With its decentralized forum system and hands-off approach by the company's administrators, Reddit is often seen as one of the last bastions of internet freedom that hasn't been (completely) trampled by alt-right bronies. But in the past year, a secret war has been fought between the karma haves, and the karma have nots, one they feel will decide the fate of internet democracy. Or, at least, the fate of r/awww.
If there are two things that Reddit loves, it's inside baseball (not actual baseball, though) and conspiracy theories. So when a conspiracy story about Reddit surfaced on Reddit on March 19th, 2020, all online hell broke loose. Originally submitted by former user u/rootin-tootin_putin, the posts showed an overview chart highlighting how five very powerful moderators were in charge of 92 out of the 500 most popular subreddits. That these PowerMods are also some of the most upvoted users on the platform, and that these posts were removed almost as quickly as they popped up, further enforcing the fear that there's this shadowy cabal of karma one-percenters who gather on the hidden r/illuminati every evening and decide how to guide/permaban the electronic sheep to benefit their internet dominating schemes.
Unlike other social media platforms, Reddit relies almost exclusively on unpaid volunteers to moderate their vast ocean of puppy fail GIFs and dank earthporn memes. As the actual boots on the ground, Reddit admins treat their volunteer admins like a retiring police captain treats a loose canon: as long as they don't show up on the evening news, they don't care how they get results. And it's not that uncommon for Reddit superusers to have a hand in actual meatspace events. Reddit mods have been observed helping organize political coups and actively recruiting minors into white supremacy terrorism. Only recently, the subreddit r/wallstreetbets managed to shitpost the stock market into submission, leading to the massive enrichment of several mods and power-struggles that wouldn't look out of place in a Silicon Valley boardroom.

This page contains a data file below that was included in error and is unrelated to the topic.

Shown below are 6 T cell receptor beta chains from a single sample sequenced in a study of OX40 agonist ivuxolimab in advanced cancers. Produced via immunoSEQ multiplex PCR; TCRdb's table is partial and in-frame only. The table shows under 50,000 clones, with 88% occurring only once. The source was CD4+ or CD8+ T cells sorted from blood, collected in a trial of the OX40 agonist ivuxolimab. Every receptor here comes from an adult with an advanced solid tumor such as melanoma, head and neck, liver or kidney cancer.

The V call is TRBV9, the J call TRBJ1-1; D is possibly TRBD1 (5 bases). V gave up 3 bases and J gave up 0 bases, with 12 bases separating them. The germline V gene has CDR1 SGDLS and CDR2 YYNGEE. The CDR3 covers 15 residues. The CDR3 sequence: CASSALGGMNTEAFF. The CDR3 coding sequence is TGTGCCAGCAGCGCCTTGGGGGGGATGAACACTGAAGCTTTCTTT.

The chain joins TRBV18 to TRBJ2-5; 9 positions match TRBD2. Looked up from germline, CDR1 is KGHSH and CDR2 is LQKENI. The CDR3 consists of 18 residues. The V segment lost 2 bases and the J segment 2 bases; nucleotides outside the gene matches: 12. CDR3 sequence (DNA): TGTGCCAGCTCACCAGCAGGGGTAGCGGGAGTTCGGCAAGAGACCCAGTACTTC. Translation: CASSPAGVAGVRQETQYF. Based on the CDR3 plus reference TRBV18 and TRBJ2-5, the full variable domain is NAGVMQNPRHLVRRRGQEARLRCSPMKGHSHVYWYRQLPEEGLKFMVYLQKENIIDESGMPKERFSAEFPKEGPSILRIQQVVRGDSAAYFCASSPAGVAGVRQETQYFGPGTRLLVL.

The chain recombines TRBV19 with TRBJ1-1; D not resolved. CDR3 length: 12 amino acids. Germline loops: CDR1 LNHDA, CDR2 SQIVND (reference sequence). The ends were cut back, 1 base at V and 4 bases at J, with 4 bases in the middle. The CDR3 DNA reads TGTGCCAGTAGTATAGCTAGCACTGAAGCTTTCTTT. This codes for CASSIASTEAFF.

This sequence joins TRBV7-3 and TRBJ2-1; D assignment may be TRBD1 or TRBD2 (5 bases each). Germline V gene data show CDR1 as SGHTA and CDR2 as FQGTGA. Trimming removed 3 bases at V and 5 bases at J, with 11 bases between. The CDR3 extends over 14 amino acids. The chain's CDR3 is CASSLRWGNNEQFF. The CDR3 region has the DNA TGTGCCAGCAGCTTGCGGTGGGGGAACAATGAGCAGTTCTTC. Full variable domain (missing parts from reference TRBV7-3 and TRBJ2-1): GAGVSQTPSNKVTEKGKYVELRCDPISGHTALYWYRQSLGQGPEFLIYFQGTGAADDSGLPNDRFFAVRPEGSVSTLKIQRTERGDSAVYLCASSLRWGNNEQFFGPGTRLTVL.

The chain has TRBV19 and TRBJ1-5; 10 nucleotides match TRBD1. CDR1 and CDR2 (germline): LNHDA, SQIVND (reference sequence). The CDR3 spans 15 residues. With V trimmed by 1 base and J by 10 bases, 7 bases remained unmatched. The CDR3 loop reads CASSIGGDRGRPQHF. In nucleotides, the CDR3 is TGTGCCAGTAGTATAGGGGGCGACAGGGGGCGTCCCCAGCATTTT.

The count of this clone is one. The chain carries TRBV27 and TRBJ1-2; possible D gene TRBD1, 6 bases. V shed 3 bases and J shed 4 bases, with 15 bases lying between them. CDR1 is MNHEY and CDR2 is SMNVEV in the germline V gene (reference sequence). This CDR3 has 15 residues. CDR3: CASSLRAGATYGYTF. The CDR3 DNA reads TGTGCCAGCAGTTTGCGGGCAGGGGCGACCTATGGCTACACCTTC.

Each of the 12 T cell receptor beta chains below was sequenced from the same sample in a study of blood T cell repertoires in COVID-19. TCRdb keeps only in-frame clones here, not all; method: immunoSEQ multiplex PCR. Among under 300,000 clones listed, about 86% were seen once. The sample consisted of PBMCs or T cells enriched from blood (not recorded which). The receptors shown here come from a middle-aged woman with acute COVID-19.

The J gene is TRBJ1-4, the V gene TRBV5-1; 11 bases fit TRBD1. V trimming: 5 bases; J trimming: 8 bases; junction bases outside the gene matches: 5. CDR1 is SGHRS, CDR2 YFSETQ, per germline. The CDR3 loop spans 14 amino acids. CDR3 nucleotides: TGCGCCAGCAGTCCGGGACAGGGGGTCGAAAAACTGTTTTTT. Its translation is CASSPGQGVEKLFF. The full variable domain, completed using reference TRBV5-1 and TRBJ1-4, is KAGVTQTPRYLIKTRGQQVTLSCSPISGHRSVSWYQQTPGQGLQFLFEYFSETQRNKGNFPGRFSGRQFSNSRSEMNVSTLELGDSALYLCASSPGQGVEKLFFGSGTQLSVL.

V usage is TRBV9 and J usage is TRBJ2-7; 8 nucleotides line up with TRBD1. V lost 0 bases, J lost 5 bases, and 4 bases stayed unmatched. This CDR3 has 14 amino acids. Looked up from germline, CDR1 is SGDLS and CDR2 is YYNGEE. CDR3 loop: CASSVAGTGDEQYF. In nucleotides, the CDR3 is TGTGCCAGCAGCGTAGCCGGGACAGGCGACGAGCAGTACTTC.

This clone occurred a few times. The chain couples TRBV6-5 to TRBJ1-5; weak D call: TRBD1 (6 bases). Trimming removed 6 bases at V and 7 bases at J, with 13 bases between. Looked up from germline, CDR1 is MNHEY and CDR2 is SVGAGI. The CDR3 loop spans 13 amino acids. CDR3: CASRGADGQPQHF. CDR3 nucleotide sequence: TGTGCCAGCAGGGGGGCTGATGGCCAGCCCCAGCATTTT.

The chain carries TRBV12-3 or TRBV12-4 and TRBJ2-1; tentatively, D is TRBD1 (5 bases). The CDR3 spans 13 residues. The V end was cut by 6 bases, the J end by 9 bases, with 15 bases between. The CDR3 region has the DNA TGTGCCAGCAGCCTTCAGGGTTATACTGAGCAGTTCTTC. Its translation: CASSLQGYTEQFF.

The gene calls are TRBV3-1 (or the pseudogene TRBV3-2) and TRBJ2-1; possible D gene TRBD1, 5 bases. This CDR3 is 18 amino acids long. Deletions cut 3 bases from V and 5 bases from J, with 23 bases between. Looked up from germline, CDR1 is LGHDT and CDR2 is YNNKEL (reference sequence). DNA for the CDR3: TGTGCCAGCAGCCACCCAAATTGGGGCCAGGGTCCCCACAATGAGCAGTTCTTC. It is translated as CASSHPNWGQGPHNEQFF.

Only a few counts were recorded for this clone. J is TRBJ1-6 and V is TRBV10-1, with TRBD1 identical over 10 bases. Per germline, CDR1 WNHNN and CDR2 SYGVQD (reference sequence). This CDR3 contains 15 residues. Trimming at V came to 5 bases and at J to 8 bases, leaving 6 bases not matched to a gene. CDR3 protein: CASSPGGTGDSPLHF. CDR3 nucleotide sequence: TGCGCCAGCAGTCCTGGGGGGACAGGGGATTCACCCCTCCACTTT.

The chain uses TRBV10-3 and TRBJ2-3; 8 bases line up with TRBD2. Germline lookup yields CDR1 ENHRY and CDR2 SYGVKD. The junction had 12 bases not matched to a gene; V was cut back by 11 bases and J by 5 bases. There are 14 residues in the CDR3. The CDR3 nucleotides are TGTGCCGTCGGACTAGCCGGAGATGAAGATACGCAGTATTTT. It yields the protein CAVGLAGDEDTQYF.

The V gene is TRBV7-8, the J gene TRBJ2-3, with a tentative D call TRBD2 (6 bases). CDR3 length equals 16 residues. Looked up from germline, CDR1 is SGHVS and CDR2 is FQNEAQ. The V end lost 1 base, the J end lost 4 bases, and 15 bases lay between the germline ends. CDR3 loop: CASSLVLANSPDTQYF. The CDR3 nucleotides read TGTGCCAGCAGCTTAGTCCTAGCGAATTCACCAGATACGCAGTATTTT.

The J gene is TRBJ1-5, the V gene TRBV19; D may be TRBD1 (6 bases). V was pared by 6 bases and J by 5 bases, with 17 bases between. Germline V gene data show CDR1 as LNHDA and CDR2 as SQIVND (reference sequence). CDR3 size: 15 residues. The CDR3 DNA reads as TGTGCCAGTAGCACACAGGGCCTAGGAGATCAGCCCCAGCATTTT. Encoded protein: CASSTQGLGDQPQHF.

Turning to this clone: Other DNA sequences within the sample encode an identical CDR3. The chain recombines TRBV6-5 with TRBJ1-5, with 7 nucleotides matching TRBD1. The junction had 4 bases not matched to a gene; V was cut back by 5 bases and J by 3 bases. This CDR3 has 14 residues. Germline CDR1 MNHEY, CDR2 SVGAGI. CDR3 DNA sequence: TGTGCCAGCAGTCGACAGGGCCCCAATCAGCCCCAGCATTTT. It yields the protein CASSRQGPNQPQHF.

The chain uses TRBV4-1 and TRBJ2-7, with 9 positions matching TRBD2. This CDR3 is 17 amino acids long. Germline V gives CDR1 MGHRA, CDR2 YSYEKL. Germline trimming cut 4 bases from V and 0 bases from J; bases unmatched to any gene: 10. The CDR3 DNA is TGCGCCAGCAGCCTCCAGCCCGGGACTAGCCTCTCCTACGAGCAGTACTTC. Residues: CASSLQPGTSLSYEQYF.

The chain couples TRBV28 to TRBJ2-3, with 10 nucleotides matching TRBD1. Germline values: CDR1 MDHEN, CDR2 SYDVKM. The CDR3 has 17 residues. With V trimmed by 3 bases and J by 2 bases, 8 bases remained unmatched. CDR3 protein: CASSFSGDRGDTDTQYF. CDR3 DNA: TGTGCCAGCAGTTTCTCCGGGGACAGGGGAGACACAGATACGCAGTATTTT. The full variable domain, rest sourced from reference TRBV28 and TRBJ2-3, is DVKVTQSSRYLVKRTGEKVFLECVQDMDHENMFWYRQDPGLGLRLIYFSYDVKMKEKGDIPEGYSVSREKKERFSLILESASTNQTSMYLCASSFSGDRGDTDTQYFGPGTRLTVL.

So how scared should people be of the unlimited power of PowerMods destroying the last bastion of internet democratic information transfer? Not very. Like a scheming PTA mom or oppressive HOA cabal, PowerMods only have any clout in the pettiest way possible. A quick glance at the kind of subreddits these five mods lord over shows not a single political, financial, or news subreddit in the bunch. The only iron-fisted oligarchy they have is over the Very Online Industry, leaving karma billionaires like u/Awkwardtheturtle to harness their Orwellian powers over oddly wholesome memes and animals being derps.
That's not to say that Reddit doesn't have its share of petty power trippers and tinpot dictator mods -- several of whom have used their online power broking skills to cash in on brand deals and marketing jobs. But a much more likely truth behind the oligarchal foundations of popular subreddits is that these mods were the only ones that stuck around long enough. Moderating social media is terrible PTSD-inducing work, and with Reddit barely offering their volunteers any support or training, most will flee after the 1000th swastika dick pick spam they've had to filter out in a day.
But just because a handful of grizzled veterans have stuck around long enough to form little kingdoms of their own doesn't mean that they don't have a breaking point. With the release of the Feudal Five list, these so-called mighty mods have been traumatized by a non-stop bombardment of hate messages and death threats. Almost a year after it started, two of the five, Cyxie and Gallowboob, have fled Reddit and deleted their nest-egg accounts. If anything shows just how democratic Reddit has remained, it's that no banning finger is strong enough to push back the tide of mob justice.
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Top Image: Manfred Werne, Wikimedia Commons